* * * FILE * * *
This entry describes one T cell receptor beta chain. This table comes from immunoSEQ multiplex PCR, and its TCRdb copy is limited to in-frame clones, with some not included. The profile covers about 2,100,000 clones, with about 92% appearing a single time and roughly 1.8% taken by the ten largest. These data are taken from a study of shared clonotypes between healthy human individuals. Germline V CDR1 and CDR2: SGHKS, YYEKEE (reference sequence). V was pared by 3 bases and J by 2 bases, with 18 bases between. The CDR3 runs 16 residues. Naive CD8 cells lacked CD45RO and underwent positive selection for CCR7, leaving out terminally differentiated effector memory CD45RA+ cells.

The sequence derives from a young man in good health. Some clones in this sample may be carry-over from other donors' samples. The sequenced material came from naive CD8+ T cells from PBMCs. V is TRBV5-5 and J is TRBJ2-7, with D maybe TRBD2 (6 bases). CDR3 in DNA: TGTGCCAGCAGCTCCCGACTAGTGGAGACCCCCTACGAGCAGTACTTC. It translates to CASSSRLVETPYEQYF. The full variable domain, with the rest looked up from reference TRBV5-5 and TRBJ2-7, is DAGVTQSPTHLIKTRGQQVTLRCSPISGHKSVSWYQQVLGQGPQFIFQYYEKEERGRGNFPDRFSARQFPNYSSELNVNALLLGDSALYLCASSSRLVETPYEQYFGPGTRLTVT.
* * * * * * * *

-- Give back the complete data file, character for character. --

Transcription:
This entry describes one T cell receptor beta chain. This table comes from immunoSEQ multiplex PCR, and its TCRdb copy is limited to in-frame clones, with some not included. The profile covers about 2,100,000 clones, with about 92% appearing a single time and roughly 1.8% taken by the ten largest. These data are taken from a study of shared clonotypes between healthy human individuals. Germline V CDR1 and CDR2: SGHKS, YYEKEE (reference sequence). V was pared by 3 bases and J by 2 bases, with 18 bases between. The CDR3 runs 16 residues. Naive CD8 cells lacked CD45RO and underwent positive selection for CCR7, leaving out terminally differentiated effector memory CD45RA+ cells.

The sequence derives from a young man in good health. Some clones in this sample may be carry-over from other donors' samples. The sequenced material came from naive CD8+ T cells from PBMCs. V is TRBV5-5 and J is TRBJ2-7, with D maybe TRBD2 (6 bases). CDR3 in DNA: TGTGCCAGCAGCTCCCGACTAGTGGAGACCCCCTACGAGCAGTACTTC. It translates to CASSSRLVETPYEQYF. The full variable domain, with the rest looked up from reference TRBV5-5 and TRBJ2-7, is DAGVTQSPTHLIKTRGQQVTLRCSPISGHKSVSWYQQVLGQGPQFIFQYYEKEERGRGNFPDRFSARQFPNYSSELNVNALLLGDSALYLCASSSRLVETPYEQYFGPGTRLTVT.